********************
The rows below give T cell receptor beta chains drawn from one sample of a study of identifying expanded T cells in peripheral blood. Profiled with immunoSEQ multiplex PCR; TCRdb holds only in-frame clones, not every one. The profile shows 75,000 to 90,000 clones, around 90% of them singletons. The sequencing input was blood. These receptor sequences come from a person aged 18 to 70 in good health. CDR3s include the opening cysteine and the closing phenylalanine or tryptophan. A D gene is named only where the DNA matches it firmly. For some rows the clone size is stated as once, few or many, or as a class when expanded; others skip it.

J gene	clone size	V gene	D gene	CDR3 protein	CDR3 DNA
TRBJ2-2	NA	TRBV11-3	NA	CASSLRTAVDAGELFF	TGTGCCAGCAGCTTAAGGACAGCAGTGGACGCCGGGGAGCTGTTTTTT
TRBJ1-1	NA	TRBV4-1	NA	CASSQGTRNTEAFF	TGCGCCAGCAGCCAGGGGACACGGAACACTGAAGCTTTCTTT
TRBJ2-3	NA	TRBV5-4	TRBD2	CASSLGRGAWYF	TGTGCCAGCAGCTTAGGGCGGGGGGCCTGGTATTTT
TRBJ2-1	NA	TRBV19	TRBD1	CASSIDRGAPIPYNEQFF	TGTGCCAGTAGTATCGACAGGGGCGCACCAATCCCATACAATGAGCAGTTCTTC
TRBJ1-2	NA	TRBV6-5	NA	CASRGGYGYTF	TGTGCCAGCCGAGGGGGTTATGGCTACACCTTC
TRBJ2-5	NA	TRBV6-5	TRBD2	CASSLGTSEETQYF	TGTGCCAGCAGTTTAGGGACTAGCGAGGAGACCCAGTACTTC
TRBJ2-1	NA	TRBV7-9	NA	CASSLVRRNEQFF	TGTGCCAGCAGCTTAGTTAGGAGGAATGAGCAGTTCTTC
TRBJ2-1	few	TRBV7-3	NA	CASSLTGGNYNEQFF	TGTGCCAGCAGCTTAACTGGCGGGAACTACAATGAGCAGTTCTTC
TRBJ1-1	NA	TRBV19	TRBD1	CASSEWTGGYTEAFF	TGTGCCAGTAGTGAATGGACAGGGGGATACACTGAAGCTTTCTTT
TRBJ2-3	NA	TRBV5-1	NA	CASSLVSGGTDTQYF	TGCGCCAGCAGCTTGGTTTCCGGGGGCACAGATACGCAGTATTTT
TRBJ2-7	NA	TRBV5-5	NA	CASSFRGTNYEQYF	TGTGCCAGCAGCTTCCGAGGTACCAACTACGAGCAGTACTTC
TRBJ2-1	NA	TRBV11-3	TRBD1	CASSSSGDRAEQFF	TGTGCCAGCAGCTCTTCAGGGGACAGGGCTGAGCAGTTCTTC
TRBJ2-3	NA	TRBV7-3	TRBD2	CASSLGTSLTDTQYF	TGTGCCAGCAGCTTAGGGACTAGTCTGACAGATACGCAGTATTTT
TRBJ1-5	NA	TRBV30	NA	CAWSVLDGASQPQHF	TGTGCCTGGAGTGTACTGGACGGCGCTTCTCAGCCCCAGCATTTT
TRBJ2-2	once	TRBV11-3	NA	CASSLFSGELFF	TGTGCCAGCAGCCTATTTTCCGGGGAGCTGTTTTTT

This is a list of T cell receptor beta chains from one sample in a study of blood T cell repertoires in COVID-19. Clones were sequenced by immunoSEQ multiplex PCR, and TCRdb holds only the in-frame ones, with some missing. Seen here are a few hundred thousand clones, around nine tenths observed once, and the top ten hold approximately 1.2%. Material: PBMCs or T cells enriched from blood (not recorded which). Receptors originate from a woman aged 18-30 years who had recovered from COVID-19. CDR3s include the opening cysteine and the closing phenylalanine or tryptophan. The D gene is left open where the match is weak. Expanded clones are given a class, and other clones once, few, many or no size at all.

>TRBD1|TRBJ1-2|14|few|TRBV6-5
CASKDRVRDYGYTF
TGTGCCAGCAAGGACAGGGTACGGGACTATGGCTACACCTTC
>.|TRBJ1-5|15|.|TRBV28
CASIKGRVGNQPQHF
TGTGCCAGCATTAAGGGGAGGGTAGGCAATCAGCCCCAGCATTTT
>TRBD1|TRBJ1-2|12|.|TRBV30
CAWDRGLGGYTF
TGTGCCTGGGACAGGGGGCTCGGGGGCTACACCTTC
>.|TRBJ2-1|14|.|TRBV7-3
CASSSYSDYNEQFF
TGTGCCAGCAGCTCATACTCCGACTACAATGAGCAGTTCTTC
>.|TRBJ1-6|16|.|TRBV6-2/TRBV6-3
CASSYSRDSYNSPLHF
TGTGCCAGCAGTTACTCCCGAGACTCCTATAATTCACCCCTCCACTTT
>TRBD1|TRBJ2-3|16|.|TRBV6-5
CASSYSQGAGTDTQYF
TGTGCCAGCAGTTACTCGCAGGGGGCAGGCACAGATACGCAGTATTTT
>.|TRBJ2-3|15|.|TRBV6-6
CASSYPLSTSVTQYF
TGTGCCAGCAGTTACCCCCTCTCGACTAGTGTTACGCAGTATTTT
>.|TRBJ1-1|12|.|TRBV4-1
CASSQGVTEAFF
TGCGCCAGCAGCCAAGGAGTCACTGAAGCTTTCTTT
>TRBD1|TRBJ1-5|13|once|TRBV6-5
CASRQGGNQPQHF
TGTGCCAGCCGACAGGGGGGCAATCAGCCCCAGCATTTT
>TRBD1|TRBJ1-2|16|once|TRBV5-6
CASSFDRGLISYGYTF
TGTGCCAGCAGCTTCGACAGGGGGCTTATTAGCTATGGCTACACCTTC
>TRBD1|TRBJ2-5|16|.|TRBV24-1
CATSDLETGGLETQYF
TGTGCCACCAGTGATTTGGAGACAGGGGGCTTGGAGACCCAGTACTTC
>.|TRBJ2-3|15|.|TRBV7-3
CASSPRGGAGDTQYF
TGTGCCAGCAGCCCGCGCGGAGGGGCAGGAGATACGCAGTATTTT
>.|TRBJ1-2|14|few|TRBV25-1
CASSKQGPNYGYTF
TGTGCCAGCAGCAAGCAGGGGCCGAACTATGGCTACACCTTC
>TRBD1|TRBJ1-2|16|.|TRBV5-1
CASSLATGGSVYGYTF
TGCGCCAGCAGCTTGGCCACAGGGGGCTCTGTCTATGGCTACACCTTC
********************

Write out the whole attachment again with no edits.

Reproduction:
The rows below give T cell receptor beta chains drawn from one sample of a study of identifying expanded T cells in peripheral blood. Profiled with immunoSEQ multiplex PCR; TCRdb holds only in-frame clones, not every one. The profile shows 75,000 to 90,000 clones, around 90% of them singletons. The sequencing input was blood. These receptor sequences come from a person aged 18 to 70 in good health. CDR3s include the opening cysteine and the closing phenylalanine or tryptophan. A D gene is named only where the DNA matches it firmly. For some rows the clone size is stated as once, few or many, or as a class when expanded; others skip it.

J gene	clone size	V gene	D gene	CDR3 protein	CDR3 DNA
TRBJ2-2	NA	TRBV11-3	NA	CASSLRTAVDAGELFF	TGTGCCAGCAGCTTAAGGACAGCAGTGGACGCCGGGGAGCTGTTTTTT
TRBJ1-1	NA	TRBV4-1	NA	CASSQGTRNTEAFF	TGCGCCAGCAGCCAGGGGACACGGAACACTGAAGCTTTCTTT
TRBJ2-3	NA	TRBV5-4	TRBD2	CASSLGRGAWYF	TGTGCCAGCAGCTTAGGGCGGGGGGCCTGGTATTTT
TRBJ2-1	NA	TRBV19	TRBD1	CASSIDRGAPIPYNEQFF	TGTGCCAGTAGTATCGACAGGGGCGCACCAATCCCATACAATGAGCAGTTCTTC
TRBJ1-2	NA	TRBV6-5	NA	CASRGGYGYTF	TGTGCCAGCCGAGGGGGTTATGGCTACACCTTC
TRBJ2-5	NA	TRBV6-5	TRBD2	CASSLGTSEETQYF	TGTGCCAGCAGTTTAGGGACTAGCGAGGAGACCCAGTACTTC
TRBJ2-1	NA	TRBV7-9	NA	CASSLVRRNEQFF	TGTGCCAGCAGCTTAGTTAGGAGGAATGAGCAGTTCTTC
TRBJ2-1	few	TRBV7-3	NA	CASSLTGGNYNEQFF	TGTGCCAGCAGCTTAACTGGCGGGAACTACAATGAGCAGTTCTTC
TRBJ1-1	NA	TRBV19	TRBD1	CASSEWTGGYTEAFF	TGTGCCAGTAGTGAATGGACAGGGGGATACACTGAAGCTTTCTTT
TRBJ2-3	NA	TRBV5-1	NA	CASSLVSGGTDTQYF	TGCGCCAGCAGCTTGGTTTCCGGGGGCACAGATACGCAGTATTTT
TRBJ2-7	NA	TRBV5-5	NA	CASSFRGTNYEQYF	TGTGCCAGCAGCTTCCGAGGTACCAACTACGAGCAGTACTTC
TRBJ2-1	NA	TRBV11-3	TRBD1	CASSSSGDRAEQFF	TGTGCCAGCAGCTCTTCAGGGGACAGGGCTGAGCAGTTCTTC
TRBJ2-3	NA	TRBV7-3	TRBD2	CASSLGTSLTDTQYF	TGTGCCAGCAGCTTAGGGACTAGTCTGACAGATACGCAGTATTTT
TRBJ1-5	NA	TRBV30	NA	CAWSVLDGASQPQHF	TGTGCCTGGAGTGTACTGGACGGCGCTTCTCAGCCCCAGCATTTT
TRBJ2-2	once	TRBV11-3	NA	CASSLFSGELFF	TGTGCCAGCAGCCTATTTTCCGGGGAGCTGTTTTTT

This is a list of T cell receptor beta chains from one sample in a study of blood T cell repertoires in COVID-19. Clones were sequenced by immunoSEQ multiplex PCR, and TCRdb holds only the in-frame ones, with some missing. Seen here are a few hundred thousand clones, around nine tenths observed once, and the top ten hold approximately 1.2%. Material: PBMCs or T cells enriched from blood (not recorded which). Receptors originate from a woman aged 18-30 years who had recovered from COVID-19. CDR3s include the opening cysteine and the closing phenylalanine or tryptophan. The D gene is left open where the match is weak. Expanded clones are given a class, and other clones once, few, many or no size at all.

>TRBD1|TRBJ1-2|14|few|TRBV6-5
CASKDRVRDYGYTF
TGTGCCAGCAAGGACAGGGTACGGGACTATGGCTACACCTTC
>.|TRBJ1-5|15|.|TRBV28
CASIKGRVGNQPQHF
TGTGCCAGCATTAAGGGGAGGGTAGGCAATCAGCCCCAGCATTTT
>TRBD1|TRBJ1-2|12|.|TRBV30
CAWDRGLGGYTF
TGTGCCTGGGACAGGGGGCTCGGGGGCTACACCTTC
>.|TRBJ2-1|14|.|TRBV7-3
CASSSYSDYNEQFF
TGTGCCAGCAGCTCATACTCCGACTACAATGAGCAGTTCTTC
>.|TRBJ1-6|16|.|TRBV6-2/TRBV6-3
CASSYSRDSYNSPLHF
TGTGCCAGCAGTTACTCCCGAGACTCCTATAATTCACCCCTCCACTTT
>TRBD1|TRBJ2-3|16|.|TRBV6-5
CASSYSQGAGTDTQYF
TGTGCCAGCAGTTACTCGCAGGGGGCAGGCACAGATACGCAGTATTTT
>.|TRBJ2-3|15|.|TRBV6-6
CASSYPLSTSVTQYF
TGTGCCAGCAGTTACCCCCTCTCGACTAGTGTTACGCAGTATTTT
>.|TRBJ1-1|12|.|TRBV4-1
CASSQGVTEAFF
TGCGCCAGCAGCCAAGGAGTCACTGAAGCTTTCTTT
>TRBD1|TRBJ1-5|13|once|TRBV6-5
CASRQGGNQPQHF
TGTGCCAGCCGACAGGGGGGCAATCAGCCCCAGCATTTT
>TRBD1|TRBJ1-2|16|once|TRBV5-6
CASSFDRGLISYGYTF
TGTGCCAGCAGCTTCGACAGGGGGCTTATTAGCTATGGCTACACCTTC
>TRBD1|TRBJ2-5|16|.|TRBV24-1
CATSDLETGGLETQYF
TGTGCCACCAGTGATTTGGAGACAGGGGGCTTGGAGACCCAGTACTTC
>.|TRBJ2-3|15|.|TRBV7-3
CASSPRGGAGDTQYF
TGTGCCAGCAGCCCGCGCGGAGGGGCAGGAGATACGCAGTATTTT
>.|TRBJ1-2|14|few|TRBV25-1
CASSKQGPNYGYTF
TGTGCCAGCAGCAAGCAGGGGCCGAACTATGGCTACACCTTC
>TRBD1|TRBJ1-2|16|.|TRBV5-1
CASSLATGGSVYGYTF
TGCGCCAGCAGCTTGGCCACAGGGGGCTCTGTCTATGGCTACACCTTC